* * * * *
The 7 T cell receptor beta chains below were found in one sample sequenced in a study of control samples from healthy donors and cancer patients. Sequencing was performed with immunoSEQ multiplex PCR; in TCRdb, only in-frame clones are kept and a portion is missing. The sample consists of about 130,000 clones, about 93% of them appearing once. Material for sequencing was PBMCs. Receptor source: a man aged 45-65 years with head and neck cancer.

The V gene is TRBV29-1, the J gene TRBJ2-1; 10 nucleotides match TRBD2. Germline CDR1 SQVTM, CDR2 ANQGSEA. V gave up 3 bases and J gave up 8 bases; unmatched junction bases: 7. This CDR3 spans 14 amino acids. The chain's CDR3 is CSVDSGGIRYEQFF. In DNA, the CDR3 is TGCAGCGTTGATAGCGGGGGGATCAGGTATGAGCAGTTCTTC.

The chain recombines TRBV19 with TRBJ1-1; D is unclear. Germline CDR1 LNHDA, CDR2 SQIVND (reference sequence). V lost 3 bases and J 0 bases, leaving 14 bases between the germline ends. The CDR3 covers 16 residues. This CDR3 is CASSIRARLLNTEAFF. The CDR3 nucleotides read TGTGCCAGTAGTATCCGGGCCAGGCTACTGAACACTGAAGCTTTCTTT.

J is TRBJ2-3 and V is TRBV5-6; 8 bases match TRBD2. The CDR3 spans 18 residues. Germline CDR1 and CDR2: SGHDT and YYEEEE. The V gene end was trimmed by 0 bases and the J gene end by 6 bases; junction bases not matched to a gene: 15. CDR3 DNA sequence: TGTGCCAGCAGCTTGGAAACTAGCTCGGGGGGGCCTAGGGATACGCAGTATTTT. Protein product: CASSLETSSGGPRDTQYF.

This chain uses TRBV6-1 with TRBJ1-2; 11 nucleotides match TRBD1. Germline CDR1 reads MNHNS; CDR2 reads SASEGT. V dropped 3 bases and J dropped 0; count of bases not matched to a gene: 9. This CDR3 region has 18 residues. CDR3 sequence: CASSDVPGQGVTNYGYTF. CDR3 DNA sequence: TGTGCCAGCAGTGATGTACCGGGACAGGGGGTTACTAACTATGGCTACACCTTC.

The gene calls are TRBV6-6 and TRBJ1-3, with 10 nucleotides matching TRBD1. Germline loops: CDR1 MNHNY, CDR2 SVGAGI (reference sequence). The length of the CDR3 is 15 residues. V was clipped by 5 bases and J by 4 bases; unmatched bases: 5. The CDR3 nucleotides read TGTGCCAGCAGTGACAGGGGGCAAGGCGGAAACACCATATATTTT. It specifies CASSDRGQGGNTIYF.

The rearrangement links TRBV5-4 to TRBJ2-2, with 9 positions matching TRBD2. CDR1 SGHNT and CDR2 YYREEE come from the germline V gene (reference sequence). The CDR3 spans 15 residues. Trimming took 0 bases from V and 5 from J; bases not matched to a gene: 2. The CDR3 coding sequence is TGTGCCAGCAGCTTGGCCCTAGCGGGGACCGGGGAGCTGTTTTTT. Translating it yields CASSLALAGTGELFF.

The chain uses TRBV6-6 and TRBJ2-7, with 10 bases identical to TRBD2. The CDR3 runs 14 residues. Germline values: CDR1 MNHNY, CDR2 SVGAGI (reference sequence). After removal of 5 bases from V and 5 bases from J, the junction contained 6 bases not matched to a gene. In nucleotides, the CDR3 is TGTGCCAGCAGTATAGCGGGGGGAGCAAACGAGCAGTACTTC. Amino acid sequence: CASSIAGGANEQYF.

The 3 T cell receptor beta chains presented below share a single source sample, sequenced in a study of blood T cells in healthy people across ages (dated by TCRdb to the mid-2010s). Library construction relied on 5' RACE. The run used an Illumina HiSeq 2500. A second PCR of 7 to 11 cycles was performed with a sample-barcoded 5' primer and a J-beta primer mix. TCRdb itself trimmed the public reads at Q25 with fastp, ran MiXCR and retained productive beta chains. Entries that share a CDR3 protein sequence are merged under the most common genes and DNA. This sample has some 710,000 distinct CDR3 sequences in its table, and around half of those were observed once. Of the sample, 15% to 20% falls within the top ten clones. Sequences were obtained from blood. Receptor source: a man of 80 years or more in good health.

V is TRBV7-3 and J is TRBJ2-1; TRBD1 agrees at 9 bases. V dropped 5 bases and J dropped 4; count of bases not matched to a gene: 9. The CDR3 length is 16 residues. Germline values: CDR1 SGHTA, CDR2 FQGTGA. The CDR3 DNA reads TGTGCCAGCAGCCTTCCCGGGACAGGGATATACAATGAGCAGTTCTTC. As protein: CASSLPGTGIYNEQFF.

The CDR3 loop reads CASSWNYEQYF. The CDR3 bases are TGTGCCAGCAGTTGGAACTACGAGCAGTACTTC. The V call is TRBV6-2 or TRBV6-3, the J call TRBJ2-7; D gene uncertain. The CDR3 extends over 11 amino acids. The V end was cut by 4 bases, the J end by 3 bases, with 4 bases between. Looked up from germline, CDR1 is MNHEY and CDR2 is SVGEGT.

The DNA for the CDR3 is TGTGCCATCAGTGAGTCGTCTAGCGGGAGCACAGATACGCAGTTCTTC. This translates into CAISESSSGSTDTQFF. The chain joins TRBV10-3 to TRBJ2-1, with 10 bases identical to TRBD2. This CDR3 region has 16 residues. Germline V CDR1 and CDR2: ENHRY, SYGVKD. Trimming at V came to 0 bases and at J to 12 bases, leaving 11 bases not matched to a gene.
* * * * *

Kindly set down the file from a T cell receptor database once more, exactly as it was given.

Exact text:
The 7 T cell receptor beta chains below were found in one sample sequenced in a study of control samples from healthy donors and cancer patients. Sequencing was performed with immunoSEQ multiplex PCR; in TCRdb, only in-frame clones are kept and a portion is missing. The sample consists of about 130,000 clones, about 93% of them appearing once. Material for sequencing was PBMCs. Receptor source: a man aged 45-65 years with head and neck cancer.

The V gene is TRBV29-1, the J gene TRBJ2-1; 10 nucleotides match TRBD2. Germline CDR1 SQVTM, CDR2 ANQGSEA. V gave up 3 bases and J gave up 8 bases; unmatched junction bases: 7. This CDR3 spans 14 amino acids. The chain's CDR3 is CSVDSGGIRYEQFF. In DNA, the CDR3 is TGCAGCGTTGATAGCGGGGGGATCAGGTATGAGCAGTTCTTC.

The chain recombines TRBV19 with TRBJ1-1; D is unclear. Germline CDR1 LNHDA, CDR2 SQIVND (reference sequence). V lost 3 bases and J 0 bases, leaving 14 bases between the germline ends. The CDR3 covers 16 residues. This CDR3 is CASSIRARLLNTEAFF. The CDR3 nucleotides read TGTGCCAGTAGTATCCGGGCCAGGCTACTGAACACTGAAGCTTTCTTT.

J is TRBJ2-3 and V is TRBV5-6; 8 bases match TRBD2. The CDR3 spans 18 residues. Germline CDR1 and CDR2: SGHDT and YYEEEE. The V gene end was trimmed by 0 bases and the J gene end by 6 bases; junction bases not matched to a gene: 15. CDR3 DNA sequence: TGTGCCAGCAGCTTGGAAACTAGCTCGGGGGGGCCTAGGGATACGCAGTATTTT. Protein product: CASSLETSSGGPRDTQYF.

This chain uses TRBV6-1 with TRBJ1-2; 11 nucleotides match TRBD1. Germline CDR1 reads MNHNS; CDR2 reads SASEGT. V dropped 3 bases and J dropped 0; count of bases not matched to a gene: 9. This CDR3 region has 18 residues. CDR3 sequence: CASSDVPGQGVTNYGYTF. CDR3 DNA sequence: TGTGCCAGCAGTGATGTACCGGGACAGGGGGTTACTAACTATGGCTACACCTTC.

The gene calls are TRBV6-6 and TRBJ1-3, with 10 nucleotides matching TRBD1. Germline loops: CDR1 MNHNY, CDR2 SVGAGI (reference sequence). The length of the CDR3 is 15 residues. V was clipped by 5 bases and J by 4 bases; unmatched bases: 5. The CDR3 nucleotides read TGTGCCAGCAGTGACAGGGGGCAAGGCGGAAACACCATATATTTT. It specifies CASSDRGQGGNTIYF.

The rearrangement links TRBV5-4 to TRBJ2-2, with 9 positions matching TRBD2. CDR1 SGHNT and CDR2 YYREEE come from the germline V gene (reference sequence). The CDR3 spans 15 residues. Trimming took 0 bases from V and 5 from J; bases not matched to a gene: 2. The CDR3 coding sequence is TGTGCCAGCAGCTTGGCCCTAGCGGGGACCGGGGAGCTGTTTTTT. Translating it yields CASSLALAGTGELFF.

The chain uses TRBV6-6 and TRBJ2-7, with 10 bases identical to TRBD2. The CDR3 runs 14 residues. Germline values: CDR1 MNHNY, CDR2 SVGAGI (reference sequence). After removal of 5 bases from V and 5 bases from J, the junction contained 6 bases not matched to a gene. In nucleotides, the CDR3 is TGTGCCAGCAGTATAGCGGGGGGAGCAAACGAGCAGTACTTC. Amino acid sequence: CASSIAGGANEQYF.

The 3 T cell receptor beta chains presented below share a single source sample, sequenced in a study of blood T cells in healthy people across ages (dated by TCRdb to the mid-2010s). Library construction relied on 5' RACE. The run used an Illumina HiSeq 2500. A second PCR of 7 to 11 cycles was performed with a sample-barcoded 5' primer and a J-beta primer mix. TCRdb itself trimmed the public reads at Q25 with fastp, ran MiXCR and retained productive beta chains. Entries that share a CDR3 protein sequence are merged under the most common genes and DNA. This sample has some 710,000 distinct CDR3 sequences in its table, and around half of those were observed once. Of the sample, 15% to 20% falls within the top ten clones. Sequences were obtained from blood. Receptor source: a man of 80 years or more in good health.

V is TRBV7-3 and J is TRBJ2-1; TRBD1 agrees at 9 bases. V dropped 5 bases and J dropped 4; count of bases not matched to a gene: 9. The CDR3 length is 16 residues. Germline values: CDR1 SGHTA, CDR2 FQGTGA. The CDR3 DNA reads TGTGCCAGCAGCCTTCCCGGGACAGGGATATACAATGAGCAGTTCTTC. As protein: CASSLPGTGIYNEQFF.

The CDR3 loop reads CASSWNYEQYF. The CDR3 bases are TGTGCCAGCAGTTGGAACTACGAGCAGTACTTC. The V call is TRBV6-2 or TRBV6-3, the J call TRBJ2-7; D gene uncertain. The CDR3 extends over 11 amino acids. The V end was cut by 4 bases, the J end by 3 bases, with 4 bases between. Looked up from germline, CDR1 is MNHEY and CDR2 is SVGEGT.

The DNA for the CDR3 is TGTGCCATCAGTGAGTCGTCTAGCGGGAGCACAGATACGCAGTTCTTC. This translates into CAISESSSGSTDTQFF. The chain joins TRBV10-3 to TRBJ2-1, with 10 bases identical to TRBD2. This CDR3 region has 16 residues. Germline V CDR1 and CDR2: ENHRY, SYGVKD. Trimming at V came to 0 bases and at J to 12 bases, leaving 11 bases not matched to a gene.